Saturday, April 30, 2011

In a Bind

My current project requires 800" of bias binding.  No, it's not a stained glass pattern or celtic  designs.  But it is a secret.  Sssh.

However, I thought I'd share with you my favourite method for making bias.  I've tried the bias maker, but I get nasty little creases.  800" is too long for using "Bias Bars" even though  I have both the plastic and the metal variety.  My method is quite basic, no fancy tools required.

First cut off the selvedge.

Then fold a large square piece of fabric on the diagonal so it resembles a triangle.  Place the horizontal line of your ruler against the long edge of the triangle and make your first cut from the base of the triangle through to the tip.

Remove the cut left hand side of the fabric to use later.

Now place your ruler against the left hand edge of the right side of the triangle and cut a 3/4" strip, the length of the fold.   Sorry, southpaws, these instructions are for righties, but I imagine you are used to turning instructions upside down to accommodate your left handedness.

Cut as many 3/4" wide strips as required.

To join them, first check that they will fit together.  If they don't look like the photo below,  try the other end.  They  should match correctly.

Now place the two strips together right sides facing

If you look closely you can see that the two strips are offset by 1/4" .  Pin in place and stitch a 1/4" seam.  Press the seam open.

Cut the little bunny ears off.

Here you get to see my dirty ironing board cover.  It's actually quite new but I use a hot iron and the cover  gets that scorched colour  quickly.  Honest.

Use an iron to press a 1/4" fold on the bottom edge of the bias.  Eyeball it.  As quilters, we use 1/4" so frequently, it's not hard.  Press about 20" at a time before turning your attention to the top half of the bias.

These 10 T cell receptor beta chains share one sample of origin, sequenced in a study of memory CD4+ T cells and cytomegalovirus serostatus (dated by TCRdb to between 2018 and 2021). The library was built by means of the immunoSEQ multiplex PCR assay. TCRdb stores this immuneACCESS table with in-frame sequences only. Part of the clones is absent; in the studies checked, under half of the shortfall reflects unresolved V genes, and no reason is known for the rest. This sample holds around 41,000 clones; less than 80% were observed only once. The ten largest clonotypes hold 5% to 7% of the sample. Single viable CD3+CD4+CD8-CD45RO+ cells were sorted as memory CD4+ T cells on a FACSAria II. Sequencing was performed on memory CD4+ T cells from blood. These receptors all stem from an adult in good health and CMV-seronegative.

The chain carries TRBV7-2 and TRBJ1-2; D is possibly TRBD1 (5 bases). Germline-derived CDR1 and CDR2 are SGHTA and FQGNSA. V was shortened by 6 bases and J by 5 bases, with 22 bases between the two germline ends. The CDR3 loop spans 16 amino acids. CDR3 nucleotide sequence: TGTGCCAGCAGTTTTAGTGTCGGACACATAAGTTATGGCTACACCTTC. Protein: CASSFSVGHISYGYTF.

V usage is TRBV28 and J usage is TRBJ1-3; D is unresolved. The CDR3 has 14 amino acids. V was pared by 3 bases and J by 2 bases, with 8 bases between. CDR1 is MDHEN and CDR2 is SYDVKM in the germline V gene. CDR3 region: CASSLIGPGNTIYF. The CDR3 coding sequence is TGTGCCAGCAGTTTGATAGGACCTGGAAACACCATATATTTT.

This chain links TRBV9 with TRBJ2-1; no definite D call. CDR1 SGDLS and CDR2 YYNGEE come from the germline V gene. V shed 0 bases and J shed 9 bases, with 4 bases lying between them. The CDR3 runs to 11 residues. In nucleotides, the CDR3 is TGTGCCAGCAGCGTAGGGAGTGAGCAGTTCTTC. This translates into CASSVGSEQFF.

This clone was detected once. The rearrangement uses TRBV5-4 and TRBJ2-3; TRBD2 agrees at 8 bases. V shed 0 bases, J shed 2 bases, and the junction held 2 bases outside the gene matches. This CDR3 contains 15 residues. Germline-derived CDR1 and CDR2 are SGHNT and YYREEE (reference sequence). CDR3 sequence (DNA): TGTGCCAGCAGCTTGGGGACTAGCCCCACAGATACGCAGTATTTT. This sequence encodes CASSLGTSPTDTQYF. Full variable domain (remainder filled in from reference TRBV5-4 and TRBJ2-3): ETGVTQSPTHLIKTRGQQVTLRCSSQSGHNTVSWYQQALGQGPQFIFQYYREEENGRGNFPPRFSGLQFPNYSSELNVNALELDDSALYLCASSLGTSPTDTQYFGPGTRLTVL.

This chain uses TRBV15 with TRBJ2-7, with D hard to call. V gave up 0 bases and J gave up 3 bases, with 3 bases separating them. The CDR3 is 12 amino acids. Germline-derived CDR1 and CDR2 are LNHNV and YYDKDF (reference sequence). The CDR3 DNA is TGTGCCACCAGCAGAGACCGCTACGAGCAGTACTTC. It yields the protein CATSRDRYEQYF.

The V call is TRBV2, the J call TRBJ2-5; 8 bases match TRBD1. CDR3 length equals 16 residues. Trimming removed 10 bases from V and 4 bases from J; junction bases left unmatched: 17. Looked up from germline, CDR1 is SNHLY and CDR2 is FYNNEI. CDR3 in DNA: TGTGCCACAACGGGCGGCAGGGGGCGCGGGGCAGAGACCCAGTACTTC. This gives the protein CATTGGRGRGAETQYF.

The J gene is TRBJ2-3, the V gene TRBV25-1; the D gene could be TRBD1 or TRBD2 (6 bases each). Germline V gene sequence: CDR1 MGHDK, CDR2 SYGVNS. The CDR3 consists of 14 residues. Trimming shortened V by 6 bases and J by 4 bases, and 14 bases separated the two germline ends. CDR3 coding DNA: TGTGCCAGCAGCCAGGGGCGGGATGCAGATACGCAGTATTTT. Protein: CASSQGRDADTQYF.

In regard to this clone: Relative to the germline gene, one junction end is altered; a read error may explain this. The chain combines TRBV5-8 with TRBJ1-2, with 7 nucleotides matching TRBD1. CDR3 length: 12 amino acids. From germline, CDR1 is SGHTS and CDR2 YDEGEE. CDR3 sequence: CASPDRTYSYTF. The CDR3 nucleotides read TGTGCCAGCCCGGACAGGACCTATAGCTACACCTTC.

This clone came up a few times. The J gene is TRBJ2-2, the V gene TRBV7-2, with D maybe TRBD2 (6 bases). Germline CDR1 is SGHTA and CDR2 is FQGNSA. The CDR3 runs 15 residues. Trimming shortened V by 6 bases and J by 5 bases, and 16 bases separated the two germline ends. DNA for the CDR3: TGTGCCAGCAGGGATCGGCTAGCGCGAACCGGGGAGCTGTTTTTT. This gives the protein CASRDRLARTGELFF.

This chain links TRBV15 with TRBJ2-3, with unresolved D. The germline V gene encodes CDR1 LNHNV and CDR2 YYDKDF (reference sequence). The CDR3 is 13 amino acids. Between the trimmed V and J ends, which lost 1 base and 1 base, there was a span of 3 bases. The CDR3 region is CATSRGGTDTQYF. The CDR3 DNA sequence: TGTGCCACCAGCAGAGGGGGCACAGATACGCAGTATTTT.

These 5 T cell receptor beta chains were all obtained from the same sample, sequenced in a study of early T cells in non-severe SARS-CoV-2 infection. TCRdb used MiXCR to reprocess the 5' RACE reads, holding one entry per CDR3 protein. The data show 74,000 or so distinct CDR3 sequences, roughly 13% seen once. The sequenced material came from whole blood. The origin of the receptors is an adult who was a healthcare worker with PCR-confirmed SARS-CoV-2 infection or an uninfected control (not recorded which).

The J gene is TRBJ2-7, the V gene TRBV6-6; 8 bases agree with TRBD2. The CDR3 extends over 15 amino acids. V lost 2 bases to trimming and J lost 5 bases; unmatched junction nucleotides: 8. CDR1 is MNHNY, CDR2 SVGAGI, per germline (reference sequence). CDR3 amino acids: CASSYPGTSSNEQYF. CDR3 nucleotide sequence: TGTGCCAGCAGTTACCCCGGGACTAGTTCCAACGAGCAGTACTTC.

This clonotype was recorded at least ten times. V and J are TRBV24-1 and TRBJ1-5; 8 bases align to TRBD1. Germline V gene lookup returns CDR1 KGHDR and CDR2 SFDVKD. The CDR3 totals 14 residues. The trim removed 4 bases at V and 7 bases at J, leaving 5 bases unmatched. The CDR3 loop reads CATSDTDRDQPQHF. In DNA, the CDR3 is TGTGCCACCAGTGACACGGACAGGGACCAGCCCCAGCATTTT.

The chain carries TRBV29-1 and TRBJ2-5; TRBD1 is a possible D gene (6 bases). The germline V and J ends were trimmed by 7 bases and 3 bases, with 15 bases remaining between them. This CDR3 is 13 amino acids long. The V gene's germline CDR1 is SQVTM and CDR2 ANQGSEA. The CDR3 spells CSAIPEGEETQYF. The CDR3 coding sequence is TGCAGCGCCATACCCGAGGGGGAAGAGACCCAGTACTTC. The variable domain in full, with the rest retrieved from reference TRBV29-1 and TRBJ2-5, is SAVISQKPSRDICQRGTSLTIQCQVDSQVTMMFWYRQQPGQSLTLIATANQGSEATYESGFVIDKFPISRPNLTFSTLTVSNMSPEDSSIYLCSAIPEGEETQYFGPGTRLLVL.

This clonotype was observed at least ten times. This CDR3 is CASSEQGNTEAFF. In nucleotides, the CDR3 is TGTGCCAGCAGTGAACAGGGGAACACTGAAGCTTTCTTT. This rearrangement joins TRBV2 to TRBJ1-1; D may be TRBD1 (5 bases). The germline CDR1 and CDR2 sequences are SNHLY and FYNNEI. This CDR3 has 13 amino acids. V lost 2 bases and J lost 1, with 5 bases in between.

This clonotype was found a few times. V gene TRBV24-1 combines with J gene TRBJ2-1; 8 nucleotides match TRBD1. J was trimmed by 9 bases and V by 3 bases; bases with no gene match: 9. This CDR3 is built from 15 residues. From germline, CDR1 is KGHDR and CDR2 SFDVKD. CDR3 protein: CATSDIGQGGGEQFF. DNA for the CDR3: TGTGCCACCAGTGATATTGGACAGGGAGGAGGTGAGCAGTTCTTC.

Before pressing  use a spray starch.  Don't be dismayed if the bottom bit you just pressed pops open.  It will press down easily  the next time the iron comes into contact with it.

 Now fold the top edge down and press.

Finally roll the bias up 20" at a time.  It is a handy way to store the bias and if you roll it up firmly it keeps its memory and stays just like you pressed it indefinitely.

Secure the roll of bias with a pin.

I use this technique because it works for me.  I know there are other techniques and if you are comfortable with them there is no reason to try this.  But if, like me, you found other methods unsatisfactory, give this one a try.

Now all that I need is another royal wedding to entertain me while I stitch my bias on.


Crispy said...

OMGosh Liz!! 800 inches!!!! I can hardly wait to see what you are sewing this on. Thank you for showing your method. I'm going to give it a try next time I need bias, looks easier than what I've been doing :0)


LynCC said...

Yep, Can't wait to see what it's for. :) I, too, get a better bias doing it "by hand." I don't get creases with the bias makers, but I just can't pull it through and iron it without it stretching so that it's too thin!

I need to wait and spray the starch AFTER the first side is pressed down, though - Doh! Get it to stick closed better.


Carol G said...

800 inches must have taken FOREVER. I have 2 different sizes of the Clover bias maker that I like and a smaller Simplicity one I haven't used yet. All 3 are manual requiring ironing as you pull the fabric through the little tool. Don't know if you have these Downunder.

bettyp said...

thanks for the tip!!!

Cheri said...

Wow, 800 inches of bias, can't wait to see what it is for. I will have to try making bias this way.
Happy Stitching,

Julie Fukuda said...

I guess everyone is waiting for the outcome.
If I am making bias for the border, I sew it as I go because I don't want that seam to fall at the corner. I have also done the one where you sew the side into a tube and cut one long piece but still to prefer to have control over where the seams fall.

Kathie said...

800 inches of bias...ok, that will be interesting to see what you use it for.
I like the bias tape makers but have learned to not got those creases is to add a tad more to the size they say to cut, this way the folded edges really touch each other and form that cushion to prevent the creases as well as I lay a bath towel on my cutting board for cushion.
works for me!

Rose Marie said...

These are great tips .... many thanks for sharing!

Michele said...

Thanks for the tips! That's a lot of bias!